Epic Reviews

  • The story lacks the specialness of a Pixar movie - it retreads the same eco-battle archetypes as FernGully and Avatar - but it's a perfectly appealing explosion of color for a lazy summer day.

    Stephan Lee — Entertainment Weekly

  • As beautiful as it is, "Epic" is fatally lacking in visceral momentum and dramatic edge.

    Stephen Holden — New York Times

  • Epic's visuals are enthralling enough for little and big folks to offset a predictable, albeit sweet, story.

    Claudia Puig — USA Today

  • It may not be epic, but it's eye-popping entertainment.

    Michael O'Sullivan — Washington Post

  • [It] is certainly very pretty to look at, and has a general agreeability about it. But the movie would need to engage us far more powerfully for that hyperbolic title to fit.

    Tom Russo — Boston Globe

  • With its array of goofy sidekicks (Aziz Ansari as a slug almost runs away with the whole picture) and carefully crafted relationships, Epic certainly manages to tell a compelling tale.

    Zachary Wigon — Village Voice

  • Even young would-be botanists will find this charmless animated adventure as exciting as watching grass grow.

    Joe Neumaier — New York Daily News

  • A 3D eco-fantasy whose mantra-like insistence that we're all connected by nature is one of the main things that underscores the abject insincerity of the sentiment as the movie articulates it, "Epic" is very nearly epic in its stifling mediocrity.

    Glenn Kenny — MSN Movies

  • It's difficult to keep its story and characters, or even its visual design, in your mind's eye, in part because the five credited screenwriters overload the narrative with incident and threatening complication.

    Michael Phillips — Chicago Tribune

  • Generic entertainment with a brave heroine, cutesy-poo supporting characters, parental figures who are either absent or absent-minded, etcetera, etcetera.

    Steven Rea — Philadelphia Inquirer

  • "Epic" may be the thinking family's best Saturday matinee of the summer. And the date movie of the season.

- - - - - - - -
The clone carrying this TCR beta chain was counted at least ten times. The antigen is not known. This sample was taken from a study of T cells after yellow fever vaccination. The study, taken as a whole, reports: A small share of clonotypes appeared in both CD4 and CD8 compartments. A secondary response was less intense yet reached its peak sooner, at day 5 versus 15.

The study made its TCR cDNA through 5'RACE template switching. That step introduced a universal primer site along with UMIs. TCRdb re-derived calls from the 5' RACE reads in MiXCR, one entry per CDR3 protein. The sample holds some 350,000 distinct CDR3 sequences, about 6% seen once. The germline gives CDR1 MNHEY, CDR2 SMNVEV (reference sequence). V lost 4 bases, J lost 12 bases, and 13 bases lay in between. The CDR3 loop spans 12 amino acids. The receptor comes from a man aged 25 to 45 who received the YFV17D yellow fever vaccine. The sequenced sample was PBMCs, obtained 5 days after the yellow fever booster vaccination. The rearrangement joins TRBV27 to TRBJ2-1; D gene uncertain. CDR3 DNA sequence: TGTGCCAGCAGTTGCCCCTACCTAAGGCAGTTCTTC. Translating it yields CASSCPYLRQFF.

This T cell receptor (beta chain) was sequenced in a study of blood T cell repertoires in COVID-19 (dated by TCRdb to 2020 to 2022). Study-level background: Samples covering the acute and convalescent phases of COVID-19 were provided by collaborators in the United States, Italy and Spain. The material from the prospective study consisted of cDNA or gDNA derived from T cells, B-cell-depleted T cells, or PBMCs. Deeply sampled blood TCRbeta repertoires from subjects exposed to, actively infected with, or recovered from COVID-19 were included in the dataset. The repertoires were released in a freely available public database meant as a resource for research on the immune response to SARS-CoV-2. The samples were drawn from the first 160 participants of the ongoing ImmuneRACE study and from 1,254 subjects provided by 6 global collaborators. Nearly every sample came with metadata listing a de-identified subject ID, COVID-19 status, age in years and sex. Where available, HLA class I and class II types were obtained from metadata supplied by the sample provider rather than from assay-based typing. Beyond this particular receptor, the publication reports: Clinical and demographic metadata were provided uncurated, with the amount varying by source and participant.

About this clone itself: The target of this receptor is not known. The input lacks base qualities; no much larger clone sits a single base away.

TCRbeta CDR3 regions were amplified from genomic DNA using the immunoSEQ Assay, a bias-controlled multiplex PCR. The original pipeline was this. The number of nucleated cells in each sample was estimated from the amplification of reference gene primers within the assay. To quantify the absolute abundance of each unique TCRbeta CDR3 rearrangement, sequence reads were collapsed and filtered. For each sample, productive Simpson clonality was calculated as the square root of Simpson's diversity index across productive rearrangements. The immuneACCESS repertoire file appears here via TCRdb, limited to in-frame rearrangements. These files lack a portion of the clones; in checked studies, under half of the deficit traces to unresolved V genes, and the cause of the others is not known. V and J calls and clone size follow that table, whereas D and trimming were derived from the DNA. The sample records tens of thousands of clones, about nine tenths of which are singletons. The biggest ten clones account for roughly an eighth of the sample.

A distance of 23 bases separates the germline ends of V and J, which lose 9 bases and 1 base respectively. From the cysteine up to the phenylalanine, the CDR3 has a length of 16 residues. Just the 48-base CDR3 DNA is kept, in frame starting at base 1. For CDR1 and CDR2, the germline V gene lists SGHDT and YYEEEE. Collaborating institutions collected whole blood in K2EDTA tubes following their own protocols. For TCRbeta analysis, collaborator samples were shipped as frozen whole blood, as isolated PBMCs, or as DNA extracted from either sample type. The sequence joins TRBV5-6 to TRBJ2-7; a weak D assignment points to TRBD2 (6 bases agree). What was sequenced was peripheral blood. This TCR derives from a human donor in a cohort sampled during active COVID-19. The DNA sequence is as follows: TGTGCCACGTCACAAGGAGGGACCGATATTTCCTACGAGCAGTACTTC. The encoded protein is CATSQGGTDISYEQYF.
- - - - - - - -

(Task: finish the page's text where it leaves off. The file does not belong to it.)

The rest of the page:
Colin Covert — Minneapolis Star Tribune

  • If this is all familiar territory even to film-literate young children, it's nonetheless executed with professionalism and a few dashes of panache.

    Andrew Barker — Variety

  • I had the sensation of sitting through a fourth-grade school play that contained no children of my own: the very definition of a nightmare.

    Kyle Smith — New York Post

  • Children may enjoy it, but even they will be able to see all the boxes it systematically ticks.

    Dave McGinn — Globe and Mail

  • Although the basic story is too juvenile and simplistic to entertain anyone with an age in the double-digit range, the themes and underlying ideas are too complicated to capture the attention of someone younger.

    James Berardinelli — ReelViews

  • With its secret, magical worlds and legions of evil-battling leafy warriors, there's plenty here to engage young audiences of both genders.

    Michael Rechtshaffen — Hollywood Reporter

  • The emotional connection that should have the crowd cheering wildly for the heroes and booing the villains never clicks in.

    Betsy Sharkey — Los Angeles Times

  • At least the movie practices the green environmental message that it preaches: The entire screenplay is recycled.

    Sean Burns — Metro

  • It is a testament to how spoiled we have become by mainstream animated features that a film as visually arresting as Epic would be considered run-of-the-mill.

    Scott Mendelson

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